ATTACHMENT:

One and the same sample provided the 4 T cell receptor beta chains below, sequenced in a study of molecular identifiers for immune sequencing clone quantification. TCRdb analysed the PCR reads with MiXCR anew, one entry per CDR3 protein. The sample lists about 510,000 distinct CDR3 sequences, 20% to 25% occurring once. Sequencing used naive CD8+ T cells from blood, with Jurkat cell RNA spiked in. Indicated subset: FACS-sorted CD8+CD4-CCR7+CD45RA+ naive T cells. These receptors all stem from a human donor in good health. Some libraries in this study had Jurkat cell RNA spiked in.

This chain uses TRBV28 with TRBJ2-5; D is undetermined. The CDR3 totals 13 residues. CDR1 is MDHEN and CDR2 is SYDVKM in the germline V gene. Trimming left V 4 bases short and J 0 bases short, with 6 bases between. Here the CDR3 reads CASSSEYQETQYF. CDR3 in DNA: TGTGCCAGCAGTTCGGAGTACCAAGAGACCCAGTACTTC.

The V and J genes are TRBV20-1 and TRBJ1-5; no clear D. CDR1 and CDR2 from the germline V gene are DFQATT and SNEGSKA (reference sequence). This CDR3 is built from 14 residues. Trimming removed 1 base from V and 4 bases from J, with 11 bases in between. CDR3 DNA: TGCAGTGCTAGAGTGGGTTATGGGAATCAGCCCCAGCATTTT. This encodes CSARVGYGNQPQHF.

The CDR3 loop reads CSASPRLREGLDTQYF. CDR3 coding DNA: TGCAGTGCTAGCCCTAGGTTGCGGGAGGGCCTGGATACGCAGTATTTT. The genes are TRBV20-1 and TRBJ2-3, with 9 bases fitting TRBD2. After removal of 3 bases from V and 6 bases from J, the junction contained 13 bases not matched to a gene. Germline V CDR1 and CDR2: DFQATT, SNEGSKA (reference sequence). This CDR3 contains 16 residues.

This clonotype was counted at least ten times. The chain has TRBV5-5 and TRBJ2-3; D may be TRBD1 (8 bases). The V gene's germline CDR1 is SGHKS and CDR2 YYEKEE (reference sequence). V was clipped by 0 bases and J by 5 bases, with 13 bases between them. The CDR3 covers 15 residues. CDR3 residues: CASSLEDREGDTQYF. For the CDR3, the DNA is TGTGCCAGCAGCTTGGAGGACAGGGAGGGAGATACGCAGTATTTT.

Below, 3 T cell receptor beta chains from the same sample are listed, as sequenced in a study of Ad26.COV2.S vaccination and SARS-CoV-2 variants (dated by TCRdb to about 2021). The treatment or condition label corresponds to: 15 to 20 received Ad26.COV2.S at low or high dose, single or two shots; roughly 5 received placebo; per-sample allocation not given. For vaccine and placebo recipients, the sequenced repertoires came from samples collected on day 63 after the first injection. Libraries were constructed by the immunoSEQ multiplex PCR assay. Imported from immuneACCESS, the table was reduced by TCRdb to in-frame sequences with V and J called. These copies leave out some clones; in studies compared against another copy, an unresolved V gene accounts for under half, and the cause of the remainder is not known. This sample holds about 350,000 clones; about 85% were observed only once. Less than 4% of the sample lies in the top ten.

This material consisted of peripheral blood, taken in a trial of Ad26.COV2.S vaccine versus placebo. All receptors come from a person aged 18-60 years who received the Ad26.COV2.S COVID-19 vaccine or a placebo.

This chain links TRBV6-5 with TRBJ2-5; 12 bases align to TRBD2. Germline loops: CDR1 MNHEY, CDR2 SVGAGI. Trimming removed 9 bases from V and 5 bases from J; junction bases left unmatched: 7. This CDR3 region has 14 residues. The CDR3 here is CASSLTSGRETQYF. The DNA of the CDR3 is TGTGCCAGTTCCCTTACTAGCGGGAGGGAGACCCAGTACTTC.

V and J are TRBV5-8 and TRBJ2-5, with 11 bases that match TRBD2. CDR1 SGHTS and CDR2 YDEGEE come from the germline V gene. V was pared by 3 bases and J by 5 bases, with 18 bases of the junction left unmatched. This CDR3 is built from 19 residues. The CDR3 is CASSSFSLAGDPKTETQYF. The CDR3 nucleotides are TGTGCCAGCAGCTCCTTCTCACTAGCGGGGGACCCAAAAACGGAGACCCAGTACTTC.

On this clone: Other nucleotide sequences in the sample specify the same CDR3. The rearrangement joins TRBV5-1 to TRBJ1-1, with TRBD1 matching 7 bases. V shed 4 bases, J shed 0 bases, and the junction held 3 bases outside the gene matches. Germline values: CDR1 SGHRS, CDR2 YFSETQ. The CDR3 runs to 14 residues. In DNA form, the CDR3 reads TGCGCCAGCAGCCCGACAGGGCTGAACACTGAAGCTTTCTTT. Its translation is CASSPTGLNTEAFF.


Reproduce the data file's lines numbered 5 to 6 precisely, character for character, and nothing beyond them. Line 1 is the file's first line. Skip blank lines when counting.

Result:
This clonotype was counted at least ten times. The chain has TRBV5-5 and TRBJ2-3; D may be TRBD1 (8 bases). The V gene's germline CDR1 is SGHKS and CDR2 YYEKEE (reference sequence). V was clipped by 0 bases and J by 5 bases, with 13 bases between them. The CDR3 covers 15 residues. CDR3 residues: CASSLEDREGDTQYF. For the CDR3, the DNA is TGTGCCAGCAGCTTGGAGGACAGGGAGGGAGATACGCAGTATTTT.

Below, 3 T cell receptor beta chains from the same sample are listed, as sequenced in a study of Ad26.COV2.S vaccination and SARS-CoV-2 variants (dated by TCRdb to about 2021). The treatment or condition label corresponds to: 15 to 20 received Ad26.COV2.S at low or high dose, single or two shots; roughly 5 received placebo; per-sample allocation not given. For vaccine and placebo recipients, the sequenced repertoires came from samples collected on day 63 after the first injection. Libraries were constructed by the immunoSEQ multiplex PCR assay. Imported from immuneACCESS, the table was reduced by TCRdb to in-frame sequences with V and J called. These copies leave out some clones; in studies compared against another copy, an unresolved V gene accounts for under half, and the cause of the remainder is not known. This sample holds about 350,000 clones; about 85% were observed only once. Less than 4% of the sample lies in the top ten.